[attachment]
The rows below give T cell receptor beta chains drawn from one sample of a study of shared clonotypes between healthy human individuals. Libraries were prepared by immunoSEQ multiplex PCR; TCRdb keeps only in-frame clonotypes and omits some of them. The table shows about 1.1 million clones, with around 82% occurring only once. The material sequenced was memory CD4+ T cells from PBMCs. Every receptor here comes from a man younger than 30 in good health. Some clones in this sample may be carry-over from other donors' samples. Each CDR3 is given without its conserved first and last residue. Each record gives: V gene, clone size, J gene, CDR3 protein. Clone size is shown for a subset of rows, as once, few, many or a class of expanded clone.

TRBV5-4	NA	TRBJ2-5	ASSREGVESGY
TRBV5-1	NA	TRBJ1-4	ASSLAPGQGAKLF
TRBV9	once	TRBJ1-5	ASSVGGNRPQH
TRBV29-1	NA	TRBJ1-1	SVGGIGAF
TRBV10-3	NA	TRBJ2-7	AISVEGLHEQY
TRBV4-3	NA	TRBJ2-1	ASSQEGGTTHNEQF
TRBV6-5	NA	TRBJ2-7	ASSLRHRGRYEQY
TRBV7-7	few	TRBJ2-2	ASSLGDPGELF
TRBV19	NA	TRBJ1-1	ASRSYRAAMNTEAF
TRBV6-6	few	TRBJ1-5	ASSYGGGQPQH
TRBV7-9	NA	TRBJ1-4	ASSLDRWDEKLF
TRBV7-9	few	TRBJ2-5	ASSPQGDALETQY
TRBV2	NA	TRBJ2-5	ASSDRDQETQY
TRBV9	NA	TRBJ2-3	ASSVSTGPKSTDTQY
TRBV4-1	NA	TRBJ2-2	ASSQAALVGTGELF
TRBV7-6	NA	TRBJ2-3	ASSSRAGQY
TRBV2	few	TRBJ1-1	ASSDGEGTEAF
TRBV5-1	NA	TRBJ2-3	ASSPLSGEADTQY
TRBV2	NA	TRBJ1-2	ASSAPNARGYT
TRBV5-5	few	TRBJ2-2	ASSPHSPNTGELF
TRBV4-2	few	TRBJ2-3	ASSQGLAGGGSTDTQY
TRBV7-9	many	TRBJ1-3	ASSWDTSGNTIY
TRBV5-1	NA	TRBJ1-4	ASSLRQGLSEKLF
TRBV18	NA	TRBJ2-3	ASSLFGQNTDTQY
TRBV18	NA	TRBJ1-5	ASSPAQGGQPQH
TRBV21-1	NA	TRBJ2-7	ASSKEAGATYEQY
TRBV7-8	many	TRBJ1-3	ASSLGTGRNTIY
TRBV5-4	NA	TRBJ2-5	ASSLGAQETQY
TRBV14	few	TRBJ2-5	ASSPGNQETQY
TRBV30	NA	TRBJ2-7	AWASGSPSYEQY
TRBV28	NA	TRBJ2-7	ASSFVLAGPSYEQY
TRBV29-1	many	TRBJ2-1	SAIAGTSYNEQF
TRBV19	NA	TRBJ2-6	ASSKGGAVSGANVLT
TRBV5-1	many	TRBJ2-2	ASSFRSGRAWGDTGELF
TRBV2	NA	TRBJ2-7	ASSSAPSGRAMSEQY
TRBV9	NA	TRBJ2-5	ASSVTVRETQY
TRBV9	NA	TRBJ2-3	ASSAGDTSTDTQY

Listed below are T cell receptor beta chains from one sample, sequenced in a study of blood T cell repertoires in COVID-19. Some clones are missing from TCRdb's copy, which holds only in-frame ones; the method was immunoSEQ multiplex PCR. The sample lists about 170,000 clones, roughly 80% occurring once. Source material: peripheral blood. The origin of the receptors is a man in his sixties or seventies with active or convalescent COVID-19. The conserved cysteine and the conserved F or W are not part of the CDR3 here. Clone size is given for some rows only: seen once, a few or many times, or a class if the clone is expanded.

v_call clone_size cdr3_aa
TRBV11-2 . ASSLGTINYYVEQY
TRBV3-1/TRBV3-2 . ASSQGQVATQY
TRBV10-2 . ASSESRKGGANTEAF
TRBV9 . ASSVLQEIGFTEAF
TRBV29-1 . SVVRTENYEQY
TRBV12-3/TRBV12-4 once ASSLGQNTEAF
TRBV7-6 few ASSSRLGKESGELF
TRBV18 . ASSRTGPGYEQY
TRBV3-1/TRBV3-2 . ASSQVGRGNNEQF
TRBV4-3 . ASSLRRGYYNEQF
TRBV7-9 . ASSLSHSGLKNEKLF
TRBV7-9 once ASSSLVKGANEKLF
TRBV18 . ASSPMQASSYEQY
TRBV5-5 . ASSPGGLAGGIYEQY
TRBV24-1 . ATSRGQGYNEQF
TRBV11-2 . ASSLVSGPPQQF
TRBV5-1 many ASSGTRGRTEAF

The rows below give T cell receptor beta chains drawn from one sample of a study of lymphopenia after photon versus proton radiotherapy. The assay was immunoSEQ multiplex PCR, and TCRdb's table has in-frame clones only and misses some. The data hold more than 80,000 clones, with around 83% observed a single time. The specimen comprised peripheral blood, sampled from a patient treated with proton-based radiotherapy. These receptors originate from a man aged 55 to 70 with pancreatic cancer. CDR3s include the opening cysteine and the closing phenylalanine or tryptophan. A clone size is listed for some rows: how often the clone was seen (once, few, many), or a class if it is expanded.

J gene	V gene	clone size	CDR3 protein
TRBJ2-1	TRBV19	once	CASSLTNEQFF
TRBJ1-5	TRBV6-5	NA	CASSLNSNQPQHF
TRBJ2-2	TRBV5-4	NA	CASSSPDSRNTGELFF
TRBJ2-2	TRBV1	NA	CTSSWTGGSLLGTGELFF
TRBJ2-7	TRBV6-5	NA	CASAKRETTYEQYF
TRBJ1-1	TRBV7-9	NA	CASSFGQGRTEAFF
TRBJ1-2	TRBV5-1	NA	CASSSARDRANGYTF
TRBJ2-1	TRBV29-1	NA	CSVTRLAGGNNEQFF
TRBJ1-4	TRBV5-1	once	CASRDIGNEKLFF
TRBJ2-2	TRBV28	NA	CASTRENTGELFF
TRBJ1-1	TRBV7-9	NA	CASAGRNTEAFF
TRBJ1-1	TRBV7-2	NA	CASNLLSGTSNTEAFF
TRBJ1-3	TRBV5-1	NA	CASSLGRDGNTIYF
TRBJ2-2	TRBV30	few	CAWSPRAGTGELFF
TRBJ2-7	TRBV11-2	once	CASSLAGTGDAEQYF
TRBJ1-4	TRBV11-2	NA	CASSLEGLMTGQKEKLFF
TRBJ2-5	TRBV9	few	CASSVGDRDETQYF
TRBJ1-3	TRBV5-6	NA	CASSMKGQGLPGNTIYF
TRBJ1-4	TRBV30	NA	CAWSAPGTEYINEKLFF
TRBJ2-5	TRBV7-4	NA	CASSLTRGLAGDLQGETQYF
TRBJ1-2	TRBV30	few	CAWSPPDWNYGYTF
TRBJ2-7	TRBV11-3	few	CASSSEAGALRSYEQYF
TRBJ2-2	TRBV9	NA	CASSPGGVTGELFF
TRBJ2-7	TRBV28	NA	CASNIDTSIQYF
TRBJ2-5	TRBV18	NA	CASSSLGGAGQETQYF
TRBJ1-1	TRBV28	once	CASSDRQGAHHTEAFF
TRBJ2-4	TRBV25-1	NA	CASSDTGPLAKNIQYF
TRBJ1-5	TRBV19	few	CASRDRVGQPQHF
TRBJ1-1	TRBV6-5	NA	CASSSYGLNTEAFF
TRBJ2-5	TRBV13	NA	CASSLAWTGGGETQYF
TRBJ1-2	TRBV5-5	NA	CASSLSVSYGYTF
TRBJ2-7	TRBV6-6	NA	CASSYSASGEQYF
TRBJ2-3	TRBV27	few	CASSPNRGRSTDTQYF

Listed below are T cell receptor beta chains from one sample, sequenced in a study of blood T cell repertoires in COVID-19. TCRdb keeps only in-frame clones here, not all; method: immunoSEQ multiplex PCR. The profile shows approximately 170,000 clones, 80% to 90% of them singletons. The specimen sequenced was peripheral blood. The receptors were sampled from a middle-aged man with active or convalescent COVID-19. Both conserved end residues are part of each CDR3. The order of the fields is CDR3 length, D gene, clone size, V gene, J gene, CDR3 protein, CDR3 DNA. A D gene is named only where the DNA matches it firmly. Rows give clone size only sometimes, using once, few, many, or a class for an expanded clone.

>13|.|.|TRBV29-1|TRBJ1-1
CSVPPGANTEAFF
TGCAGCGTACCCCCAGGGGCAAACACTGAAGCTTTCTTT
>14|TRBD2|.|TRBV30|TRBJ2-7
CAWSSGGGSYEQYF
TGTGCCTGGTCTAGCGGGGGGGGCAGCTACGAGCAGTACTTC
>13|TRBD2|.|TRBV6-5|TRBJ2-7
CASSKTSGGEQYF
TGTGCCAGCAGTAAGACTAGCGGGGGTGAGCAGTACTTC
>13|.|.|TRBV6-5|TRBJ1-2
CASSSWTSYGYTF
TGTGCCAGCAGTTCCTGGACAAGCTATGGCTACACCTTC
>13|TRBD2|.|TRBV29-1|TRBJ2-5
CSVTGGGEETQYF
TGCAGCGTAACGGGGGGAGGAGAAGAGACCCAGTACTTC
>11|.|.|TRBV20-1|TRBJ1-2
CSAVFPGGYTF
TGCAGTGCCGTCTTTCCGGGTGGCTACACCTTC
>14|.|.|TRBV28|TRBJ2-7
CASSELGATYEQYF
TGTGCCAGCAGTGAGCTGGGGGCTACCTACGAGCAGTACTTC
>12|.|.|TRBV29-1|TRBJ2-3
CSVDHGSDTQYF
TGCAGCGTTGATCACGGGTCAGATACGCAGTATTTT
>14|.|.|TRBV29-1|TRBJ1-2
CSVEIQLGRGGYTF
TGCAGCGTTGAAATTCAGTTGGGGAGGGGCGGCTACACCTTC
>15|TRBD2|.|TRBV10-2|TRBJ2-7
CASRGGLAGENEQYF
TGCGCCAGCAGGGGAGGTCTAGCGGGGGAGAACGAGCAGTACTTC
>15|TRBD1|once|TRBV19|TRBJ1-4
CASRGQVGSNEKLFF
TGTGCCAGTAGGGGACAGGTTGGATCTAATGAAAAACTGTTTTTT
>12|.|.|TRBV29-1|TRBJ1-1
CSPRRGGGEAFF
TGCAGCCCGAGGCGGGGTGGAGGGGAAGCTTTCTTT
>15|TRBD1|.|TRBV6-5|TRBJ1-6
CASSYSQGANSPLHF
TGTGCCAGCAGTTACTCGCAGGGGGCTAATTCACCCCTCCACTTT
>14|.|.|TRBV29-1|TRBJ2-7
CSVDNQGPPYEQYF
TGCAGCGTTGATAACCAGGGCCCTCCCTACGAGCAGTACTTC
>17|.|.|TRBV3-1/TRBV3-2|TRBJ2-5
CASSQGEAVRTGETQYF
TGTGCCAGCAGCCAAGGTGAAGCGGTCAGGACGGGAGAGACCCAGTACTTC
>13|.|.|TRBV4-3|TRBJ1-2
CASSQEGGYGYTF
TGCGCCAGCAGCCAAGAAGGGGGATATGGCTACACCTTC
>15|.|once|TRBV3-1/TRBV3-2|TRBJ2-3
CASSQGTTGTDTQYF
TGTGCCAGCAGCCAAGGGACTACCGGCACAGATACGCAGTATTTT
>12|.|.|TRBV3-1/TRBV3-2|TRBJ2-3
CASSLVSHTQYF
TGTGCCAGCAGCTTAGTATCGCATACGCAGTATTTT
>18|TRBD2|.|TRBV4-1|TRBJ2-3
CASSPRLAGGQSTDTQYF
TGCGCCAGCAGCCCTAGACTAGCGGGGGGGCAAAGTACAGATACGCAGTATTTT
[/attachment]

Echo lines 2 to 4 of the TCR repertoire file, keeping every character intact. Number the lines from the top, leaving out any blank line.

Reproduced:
TRBV5-4	NA	TRBJ2-5	ASSREGVESGY
TRBV5-1	NA	TRBJ1-4	ASSLAPGQGAKLF
TRBV9	once	TRBJ1-5	ASSVGGNRPQH